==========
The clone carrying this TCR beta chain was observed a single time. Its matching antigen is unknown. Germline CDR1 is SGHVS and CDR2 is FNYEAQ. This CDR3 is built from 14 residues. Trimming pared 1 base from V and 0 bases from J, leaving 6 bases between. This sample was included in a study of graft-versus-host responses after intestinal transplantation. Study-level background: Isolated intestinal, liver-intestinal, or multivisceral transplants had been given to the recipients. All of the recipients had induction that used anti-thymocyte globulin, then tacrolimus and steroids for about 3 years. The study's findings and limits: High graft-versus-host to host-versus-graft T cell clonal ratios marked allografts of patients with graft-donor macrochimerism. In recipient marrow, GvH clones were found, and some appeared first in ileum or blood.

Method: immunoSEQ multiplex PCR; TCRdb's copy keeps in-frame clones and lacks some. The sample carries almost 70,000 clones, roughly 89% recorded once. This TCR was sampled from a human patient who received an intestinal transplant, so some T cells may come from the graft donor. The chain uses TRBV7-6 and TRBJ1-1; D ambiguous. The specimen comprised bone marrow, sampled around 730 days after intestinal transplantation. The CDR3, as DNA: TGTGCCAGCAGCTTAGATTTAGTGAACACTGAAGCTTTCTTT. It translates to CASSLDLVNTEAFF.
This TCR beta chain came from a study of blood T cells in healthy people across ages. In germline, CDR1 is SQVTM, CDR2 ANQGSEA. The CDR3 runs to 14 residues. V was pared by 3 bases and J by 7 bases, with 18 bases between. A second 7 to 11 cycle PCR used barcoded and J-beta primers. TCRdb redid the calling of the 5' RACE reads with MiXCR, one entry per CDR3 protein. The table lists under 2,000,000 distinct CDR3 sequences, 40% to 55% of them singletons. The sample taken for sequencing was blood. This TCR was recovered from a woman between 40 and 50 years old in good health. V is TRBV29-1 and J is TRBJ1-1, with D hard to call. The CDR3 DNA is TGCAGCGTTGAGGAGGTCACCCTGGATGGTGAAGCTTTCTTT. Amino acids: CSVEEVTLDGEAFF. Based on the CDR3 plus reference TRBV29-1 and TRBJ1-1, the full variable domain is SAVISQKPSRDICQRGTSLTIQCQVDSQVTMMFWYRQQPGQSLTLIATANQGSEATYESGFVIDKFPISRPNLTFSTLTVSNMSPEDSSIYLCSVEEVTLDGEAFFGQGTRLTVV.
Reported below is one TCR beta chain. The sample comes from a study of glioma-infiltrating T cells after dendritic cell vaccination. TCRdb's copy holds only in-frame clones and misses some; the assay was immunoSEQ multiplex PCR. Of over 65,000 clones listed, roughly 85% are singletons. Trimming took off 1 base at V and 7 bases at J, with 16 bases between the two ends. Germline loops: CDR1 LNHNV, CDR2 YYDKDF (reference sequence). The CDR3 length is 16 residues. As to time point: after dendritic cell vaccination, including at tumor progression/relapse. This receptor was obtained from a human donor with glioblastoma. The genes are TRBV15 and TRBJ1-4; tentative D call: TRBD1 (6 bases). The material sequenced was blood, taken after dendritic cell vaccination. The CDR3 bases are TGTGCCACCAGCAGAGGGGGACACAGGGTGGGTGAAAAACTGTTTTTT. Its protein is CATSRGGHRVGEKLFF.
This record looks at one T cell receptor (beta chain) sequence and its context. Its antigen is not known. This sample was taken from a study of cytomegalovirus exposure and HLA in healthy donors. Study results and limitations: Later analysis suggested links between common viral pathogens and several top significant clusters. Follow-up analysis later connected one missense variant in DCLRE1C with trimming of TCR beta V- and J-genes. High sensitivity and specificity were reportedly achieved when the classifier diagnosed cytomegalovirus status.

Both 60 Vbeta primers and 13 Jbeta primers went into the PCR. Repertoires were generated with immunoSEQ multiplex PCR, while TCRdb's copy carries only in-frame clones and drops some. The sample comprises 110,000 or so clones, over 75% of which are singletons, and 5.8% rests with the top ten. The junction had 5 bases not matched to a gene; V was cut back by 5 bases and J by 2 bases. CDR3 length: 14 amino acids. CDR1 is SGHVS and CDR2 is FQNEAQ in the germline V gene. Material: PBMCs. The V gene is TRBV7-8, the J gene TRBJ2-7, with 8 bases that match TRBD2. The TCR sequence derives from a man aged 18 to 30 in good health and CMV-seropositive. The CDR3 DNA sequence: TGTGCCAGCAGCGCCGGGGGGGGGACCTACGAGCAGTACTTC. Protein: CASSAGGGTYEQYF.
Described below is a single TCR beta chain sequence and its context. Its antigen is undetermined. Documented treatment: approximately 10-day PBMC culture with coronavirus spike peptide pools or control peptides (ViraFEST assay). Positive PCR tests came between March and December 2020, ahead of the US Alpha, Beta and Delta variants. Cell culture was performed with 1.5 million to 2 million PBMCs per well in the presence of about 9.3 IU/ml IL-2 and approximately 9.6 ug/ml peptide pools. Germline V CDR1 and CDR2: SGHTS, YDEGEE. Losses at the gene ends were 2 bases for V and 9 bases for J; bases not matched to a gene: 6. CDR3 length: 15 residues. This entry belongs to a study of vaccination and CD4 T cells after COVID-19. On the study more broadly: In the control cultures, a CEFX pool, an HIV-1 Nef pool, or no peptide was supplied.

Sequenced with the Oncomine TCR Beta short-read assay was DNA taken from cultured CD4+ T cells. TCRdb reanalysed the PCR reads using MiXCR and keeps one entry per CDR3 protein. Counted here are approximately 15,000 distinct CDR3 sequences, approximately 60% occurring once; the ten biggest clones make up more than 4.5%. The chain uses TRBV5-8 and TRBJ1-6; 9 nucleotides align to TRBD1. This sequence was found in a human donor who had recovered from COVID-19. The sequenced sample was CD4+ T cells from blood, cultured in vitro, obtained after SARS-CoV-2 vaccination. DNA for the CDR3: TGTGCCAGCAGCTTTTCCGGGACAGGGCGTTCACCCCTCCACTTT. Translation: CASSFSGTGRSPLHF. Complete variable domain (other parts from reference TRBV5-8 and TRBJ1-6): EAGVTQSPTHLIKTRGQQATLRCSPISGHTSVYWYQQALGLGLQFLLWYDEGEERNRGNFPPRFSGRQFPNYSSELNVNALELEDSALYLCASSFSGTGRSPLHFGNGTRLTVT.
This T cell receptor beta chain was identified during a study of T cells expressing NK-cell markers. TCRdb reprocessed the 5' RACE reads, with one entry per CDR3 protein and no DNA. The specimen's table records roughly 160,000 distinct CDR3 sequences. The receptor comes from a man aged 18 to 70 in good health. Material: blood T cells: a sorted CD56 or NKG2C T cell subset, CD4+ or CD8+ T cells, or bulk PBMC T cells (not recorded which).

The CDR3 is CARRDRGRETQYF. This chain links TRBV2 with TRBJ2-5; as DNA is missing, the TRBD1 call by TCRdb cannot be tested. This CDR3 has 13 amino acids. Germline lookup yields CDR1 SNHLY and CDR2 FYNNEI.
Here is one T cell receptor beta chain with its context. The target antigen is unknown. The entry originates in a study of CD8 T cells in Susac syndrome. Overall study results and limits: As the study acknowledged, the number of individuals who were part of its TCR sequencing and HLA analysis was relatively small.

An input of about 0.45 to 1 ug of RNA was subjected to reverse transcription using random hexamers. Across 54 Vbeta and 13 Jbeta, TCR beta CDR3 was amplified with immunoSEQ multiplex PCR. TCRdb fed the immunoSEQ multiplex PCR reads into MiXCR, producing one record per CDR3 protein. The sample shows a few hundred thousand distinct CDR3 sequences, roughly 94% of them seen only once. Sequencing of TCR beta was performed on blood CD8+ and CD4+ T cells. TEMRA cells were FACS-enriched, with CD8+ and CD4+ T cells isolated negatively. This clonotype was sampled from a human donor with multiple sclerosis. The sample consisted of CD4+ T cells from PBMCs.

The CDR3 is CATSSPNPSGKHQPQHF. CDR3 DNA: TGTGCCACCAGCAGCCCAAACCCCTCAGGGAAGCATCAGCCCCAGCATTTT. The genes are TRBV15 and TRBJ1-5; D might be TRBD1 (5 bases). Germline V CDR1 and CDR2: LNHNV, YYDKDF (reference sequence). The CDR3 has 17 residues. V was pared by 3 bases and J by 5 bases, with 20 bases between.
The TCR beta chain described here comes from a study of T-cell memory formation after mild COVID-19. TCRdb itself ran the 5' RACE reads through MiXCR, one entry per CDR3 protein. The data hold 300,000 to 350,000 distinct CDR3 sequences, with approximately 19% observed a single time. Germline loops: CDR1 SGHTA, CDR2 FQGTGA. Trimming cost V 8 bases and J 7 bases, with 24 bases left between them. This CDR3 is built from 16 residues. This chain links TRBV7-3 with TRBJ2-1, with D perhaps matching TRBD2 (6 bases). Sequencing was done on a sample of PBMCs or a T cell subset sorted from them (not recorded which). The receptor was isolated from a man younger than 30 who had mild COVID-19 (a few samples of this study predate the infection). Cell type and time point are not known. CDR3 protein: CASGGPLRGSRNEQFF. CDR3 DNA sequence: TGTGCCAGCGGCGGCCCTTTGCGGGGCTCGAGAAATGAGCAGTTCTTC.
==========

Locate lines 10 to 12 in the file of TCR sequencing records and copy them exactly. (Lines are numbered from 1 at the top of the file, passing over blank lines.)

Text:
The CDR3 is CARRDRGRETQYF. This chain links TRBV2 with TRBJ2-5; as DNA is missing, the TRBD1 call by TCRdb cannot be tested. This CDR3 has 13 amino acids. Germline lookup yields CDR1 SNHLY and CDR2 FYNNEI.
Here is one T cell receptor beta chain with its context. The target antigen is unknown. The entry originates in a study of CD8 T cells in Susac syndrome. Overall study results and limits: As the study acknowledged, the number of individuals who were part of its TCR sequencing and HLA analysis was relatively small.

An input of about 0.45 to 1 ug of RNA was subjected to reverse transcription using random hexamers. Across 54 Vbeta and 13 Jbeta, TCR beta CDR3 was amplified with immunoSEQ multiplex PCR. TCRdb fed the immunoSEQ multiplex PCR reads into MiXCR, producing one record per CDR3 protein. The sample shows a few hundred thousand distinct CDR3 sequences, roughly 94% of them seen only once. Sequencing of TCR beta was performed on blood CD8+ and CD4+ T cells. TEMRA cells were FACS-enriched, with CD8+ and CD4+ T cells isolated negatively. This clonotype was sampled from a human donor with multiple sclerosis. The sample consisted of CD4+ T cells from PBMCs.